By some fortunate coincidence our holiday in Marrakech, fell during the same week as the Musée Yves Saint Laurent in Marrakech (YSL) opened its doors to the public for the first time.
The museum is located next door to the Jardin Majorelle, the home YSL owned with his lifetime partner Bergé. Stood in the queue, we had plenty of time to admire the unusual building. The design merges aspects of YSL’s work alongside local building materials and techniques.
The exterior uses a terracotta brickwork which recalls the warp and weft of fabric and the smooth white walls of the interior are supposed to remind fashion pilgrims of the velvety lining of a couture jacket. The stained glass windows are inspired by traditional Moroccan stained glass.
The museum’s 400 square permanent exhibition displays 50 couture pieces – many which have not be shown before. Displayed against a dark backdrop, each creation stands out brilliantly – like jewelled treasures, spanning many of YSL important phases – Masculine-Feminine; Black, Africa and Morocco; Imaginary Voyages; Gardens; and Art. Here you can see the iconic Mondrian dress.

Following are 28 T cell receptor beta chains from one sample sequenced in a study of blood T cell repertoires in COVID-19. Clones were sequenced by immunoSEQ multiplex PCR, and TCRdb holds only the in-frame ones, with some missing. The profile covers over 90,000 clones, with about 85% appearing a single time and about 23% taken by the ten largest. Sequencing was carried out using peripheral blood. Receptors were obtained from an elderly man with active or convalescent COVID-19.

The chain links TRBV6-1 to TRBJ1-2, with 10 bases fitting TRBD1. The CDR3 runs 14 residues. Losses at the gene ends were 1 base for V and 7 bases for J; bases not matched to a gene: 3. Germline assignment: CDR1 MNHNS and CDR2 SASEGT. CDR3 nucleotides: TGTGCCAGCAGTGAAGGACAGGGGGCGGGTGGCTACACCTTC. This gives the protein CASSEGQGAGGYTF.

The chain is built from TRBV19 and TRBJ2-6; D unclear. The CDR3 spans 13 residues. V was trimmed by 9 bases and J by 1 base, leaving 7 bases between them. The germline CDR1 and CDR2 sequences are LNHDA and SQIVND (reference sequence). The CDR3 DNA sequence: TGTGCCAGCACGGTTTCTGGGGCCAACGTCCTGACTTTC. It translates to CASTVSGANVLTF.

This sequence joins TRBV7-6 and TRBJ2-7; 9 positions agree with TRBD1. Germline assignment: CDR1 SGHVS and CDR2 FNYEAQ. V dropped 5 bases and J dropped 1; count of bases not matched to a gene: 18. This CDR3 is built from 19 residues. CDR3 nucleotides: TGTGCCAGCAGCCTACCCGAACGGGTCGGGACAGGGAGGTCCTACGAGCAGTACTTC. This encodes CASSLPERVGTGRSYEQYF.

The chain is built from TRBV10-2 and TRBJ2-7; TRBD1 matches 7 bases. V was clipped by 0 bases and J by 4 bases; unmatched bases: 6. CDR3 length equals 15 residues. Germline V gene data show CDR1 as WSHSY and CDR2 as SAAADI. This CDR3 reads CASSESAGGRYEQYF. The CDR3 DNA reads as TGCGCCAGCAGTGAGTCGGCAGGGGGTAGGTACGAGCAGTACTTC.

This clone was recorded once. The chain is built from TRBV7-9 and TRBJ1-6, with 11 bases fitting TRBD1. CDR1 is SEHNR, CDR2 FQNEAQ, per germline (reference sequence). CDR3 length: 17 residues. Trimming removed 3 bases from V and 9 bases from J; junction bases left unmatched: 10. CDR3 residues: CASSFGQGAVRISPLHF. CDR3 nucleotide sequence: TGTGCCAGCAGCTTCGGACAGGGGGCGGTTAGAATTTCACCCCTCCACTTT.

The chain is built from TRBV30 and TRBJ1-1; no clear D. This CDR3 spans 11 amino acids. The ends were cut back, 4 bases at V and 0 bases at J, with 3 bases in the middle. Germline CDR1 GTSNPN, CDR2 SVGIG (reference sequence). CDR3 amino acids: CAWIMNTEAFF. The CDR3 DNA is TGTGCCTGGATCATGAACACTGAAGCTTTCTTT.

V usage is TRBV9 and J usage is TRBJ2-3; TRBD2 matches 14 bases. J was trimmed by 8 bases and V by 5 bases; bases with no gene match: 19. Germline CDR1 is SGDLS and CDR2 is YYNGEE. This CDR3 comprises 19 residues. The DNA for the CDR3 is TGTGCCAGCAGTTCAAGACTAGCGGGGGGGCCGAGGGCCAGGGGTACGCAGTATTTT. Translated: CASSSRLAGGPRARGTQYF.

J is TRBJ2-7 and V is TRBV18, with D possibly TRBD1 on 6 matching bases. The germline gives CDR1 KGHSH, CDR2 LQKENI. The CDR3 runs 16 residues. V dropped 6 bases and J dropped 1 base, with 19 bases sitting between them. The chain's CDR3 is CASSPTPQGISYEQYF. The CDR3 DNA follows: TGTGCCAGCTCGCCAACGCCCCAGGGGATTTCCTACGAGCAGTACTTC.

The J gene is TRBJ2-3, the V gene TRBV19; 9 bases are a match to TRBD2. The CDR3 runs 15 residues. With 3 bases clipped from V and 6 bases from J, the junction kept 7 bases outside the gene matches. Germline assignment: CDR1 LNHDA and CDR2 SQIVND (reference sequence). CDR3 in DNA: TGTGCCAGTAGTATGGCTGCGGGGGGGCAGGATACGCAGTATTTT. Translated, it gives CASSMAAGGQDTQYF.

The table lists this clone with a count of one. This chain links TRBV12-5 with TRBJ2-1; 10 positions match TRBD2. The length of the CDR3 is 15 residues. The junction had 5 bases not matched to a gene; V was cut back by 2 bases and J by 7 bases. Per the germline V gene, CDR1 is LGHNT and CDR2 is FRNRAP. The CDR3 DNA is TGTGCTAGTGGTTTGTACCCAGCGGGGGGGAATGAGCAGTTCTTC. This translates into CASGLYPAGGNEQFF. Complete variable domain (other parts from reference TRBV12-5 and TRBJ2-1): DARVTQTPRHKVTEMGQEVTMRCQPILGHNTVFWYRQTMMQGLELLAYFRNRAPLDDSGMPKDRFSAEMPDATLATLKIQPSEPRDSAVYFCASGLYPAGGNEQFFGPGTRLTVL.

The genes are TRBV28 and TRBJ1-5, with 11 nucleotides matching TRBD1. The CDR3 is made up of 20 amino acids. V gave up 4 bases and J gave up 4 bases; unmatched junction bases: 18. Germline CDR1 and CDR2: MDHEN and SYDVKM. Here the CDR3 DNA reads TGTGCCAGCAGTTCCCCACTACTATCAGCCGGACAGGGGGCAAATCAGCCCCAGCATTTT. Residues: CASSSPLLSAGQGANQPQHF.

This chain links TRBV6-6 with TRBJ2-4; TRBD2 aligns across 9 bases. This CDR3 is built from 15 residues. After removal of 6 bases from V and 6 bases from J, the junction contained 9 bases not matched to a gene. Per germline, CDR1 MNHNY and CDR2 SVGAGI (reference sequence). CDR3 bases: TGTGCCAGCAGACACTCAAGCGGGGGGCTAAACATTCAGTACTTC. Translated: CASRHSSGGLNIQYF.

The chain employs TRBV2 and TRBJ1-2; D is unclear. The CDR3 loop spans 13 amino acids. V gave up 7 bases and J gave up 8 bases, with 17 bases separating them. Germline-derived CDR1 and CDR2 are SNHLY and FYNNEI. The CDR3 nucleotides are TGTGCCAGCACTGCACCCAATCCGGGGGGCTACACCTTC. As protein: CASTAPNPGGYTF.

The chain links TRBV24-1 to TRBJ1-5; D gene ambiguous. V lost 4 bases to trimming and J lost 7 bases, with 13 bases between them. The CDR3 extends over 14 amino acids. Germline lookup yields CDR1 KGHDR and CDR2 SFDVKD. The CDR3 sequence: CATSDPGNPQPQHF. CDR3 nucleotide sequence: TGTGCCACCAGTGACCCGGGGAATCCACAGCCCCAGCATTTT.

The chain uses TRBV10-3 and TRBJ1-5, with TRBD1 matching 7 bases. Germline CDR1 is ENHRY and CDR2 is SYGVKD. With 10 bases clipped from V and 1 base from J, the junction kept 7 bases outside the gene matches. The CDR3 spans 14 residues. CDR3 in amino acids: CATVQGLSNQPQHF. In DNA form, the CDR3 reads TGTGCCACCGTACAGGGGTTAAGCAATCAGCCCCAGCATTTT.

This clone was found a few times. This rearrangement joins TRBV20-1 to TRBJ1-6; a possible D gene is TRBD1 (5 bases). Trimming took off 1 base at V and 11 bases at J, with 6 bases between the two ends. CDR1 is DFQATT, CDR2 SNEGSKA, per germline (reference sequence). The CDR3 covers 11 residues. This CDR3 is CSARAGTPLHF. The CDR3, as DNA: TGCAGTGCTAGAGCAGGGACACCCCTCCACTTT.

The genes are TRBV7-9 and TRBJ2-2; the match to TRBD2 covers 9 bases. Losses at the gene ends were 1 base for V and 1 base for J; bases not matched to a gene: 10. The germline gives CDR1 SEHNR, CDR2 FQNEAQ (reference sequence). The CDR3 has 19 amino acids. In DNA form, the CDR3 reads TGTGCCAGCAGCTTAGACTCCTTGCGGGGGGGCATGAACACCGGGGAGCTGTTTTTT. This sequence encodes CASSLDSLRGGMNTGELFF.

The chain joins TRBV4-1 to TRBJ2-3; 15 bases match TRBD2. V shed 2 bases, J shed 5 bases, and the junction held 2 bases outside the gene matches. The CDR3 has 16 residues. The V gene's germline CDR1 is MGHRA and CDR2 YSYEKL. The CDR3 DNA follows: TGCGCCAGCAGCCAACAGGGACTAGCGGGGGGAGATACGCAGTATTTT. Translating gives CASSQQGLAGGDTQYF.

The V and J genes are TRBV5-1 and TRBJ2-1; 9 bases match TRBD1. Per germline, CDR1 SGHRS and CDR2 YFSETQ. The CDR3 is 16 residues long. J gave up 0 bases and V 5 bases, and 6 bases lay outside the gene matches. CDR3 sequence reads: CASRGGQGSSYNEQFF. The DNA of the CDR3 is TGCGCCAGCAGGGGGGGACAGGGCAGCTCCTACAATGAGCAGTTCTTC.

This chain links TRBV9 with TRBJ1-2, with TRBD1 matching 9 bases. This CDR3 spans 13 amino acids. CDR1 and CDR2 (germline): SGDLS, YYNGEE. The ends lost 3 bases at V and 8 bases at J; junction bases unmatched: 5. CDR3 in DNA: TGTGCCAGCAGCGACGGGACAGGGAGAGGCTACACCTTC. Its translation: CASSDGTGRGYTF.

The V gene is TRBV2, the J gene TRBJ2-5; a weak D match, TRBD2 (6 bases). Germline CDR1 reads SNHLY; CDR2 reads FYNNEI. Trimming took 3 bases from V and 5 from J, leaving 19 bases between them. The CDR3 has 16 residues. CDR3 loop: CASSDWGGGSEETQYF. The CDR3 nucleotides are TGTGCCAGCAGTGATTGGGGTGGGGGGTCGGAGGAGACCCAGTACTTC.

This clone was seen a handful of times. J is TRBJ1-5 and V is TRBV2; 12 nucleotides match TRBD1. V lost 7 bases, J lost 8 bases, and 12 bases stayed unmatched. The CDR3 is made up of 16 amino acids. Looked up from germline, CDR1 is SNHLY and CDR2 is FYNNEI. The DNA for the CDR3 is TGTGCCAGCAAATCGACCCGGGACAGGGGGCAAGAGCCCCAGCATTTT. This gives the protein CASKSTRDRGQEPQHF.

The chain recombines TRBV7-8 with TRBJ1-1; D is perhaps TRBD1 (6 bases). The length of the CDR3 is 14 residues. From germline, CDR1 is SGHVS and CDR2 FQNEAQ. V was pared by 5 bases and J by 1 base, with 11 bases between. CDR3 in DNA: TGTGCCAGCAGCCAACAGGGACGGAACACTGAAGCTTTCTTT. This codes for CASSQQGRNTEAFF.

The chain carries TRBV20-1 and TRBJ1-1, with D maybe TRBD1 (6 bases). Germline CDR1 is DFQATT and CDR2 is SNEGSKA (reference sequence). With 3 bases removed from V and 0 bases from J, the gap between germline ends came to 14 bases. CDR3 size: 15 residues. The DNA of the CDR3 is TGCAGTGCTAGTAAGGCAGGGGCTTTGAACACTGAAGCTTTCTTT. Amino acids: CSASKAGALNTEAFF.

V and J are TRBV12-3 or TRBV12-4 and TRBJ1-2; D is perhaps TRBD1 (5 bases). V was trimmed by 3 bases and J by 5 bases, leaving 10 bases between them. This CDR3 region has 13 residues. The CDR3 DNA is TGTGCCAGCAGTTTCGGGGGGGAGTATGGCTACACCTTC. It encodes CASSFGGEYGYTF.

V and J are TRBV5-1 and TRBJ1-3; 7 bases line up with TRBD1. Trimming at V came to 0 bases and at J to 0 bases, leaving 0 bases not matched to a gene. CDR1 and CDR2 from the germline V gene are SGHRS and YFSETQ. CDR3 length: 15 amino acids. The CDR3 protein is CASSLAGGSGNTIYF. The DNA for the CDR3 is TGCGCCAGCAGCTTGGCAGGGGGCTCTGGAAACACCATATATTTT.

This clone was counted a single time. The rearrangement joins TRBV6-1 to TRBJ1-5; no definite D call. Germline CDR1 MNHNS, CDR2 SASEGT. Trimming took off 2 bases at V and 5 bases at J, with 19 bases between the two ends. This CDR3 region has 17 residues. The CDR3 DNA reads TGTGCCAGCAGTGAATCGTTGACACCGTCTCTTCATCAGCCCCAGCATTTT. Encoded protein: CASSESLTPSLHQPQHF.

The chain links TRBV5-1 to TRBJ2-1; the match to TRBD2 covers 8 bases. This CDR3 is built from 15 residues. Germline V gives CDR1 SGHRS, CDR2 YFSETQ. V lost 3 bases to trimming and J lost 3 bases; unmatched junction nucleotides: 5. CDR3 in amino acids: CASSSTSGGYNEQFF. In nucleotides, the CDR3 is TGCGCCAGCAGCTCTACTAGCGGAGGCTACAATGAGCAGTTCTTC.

At the moment, the museum’s temporary exhibition space is painted in Majorelle Blue, a tribute to the showcase of Jacques Majorelle. Tom and I enjoyed a great lunch in the Museum’s cafe, ‘Le Studio’, decked out in its cheery yellow, takes its name from YSL’s studio at 5 Avenue Marceau, Paris.
Bergé masterminded the project and sadly, passed away on 8 September 2017, just over a month before its opening.
He said in a statement earlier this year:
“When Yves Saint Laurent first discovered Marrakech in 1966, he was so moved by the city that he immediately decided to buy a house here, and returned regularly. It feels perfectly natural, 50 years later, to build a museum dedicated to his oeuvre, which was so inspired by this country.”
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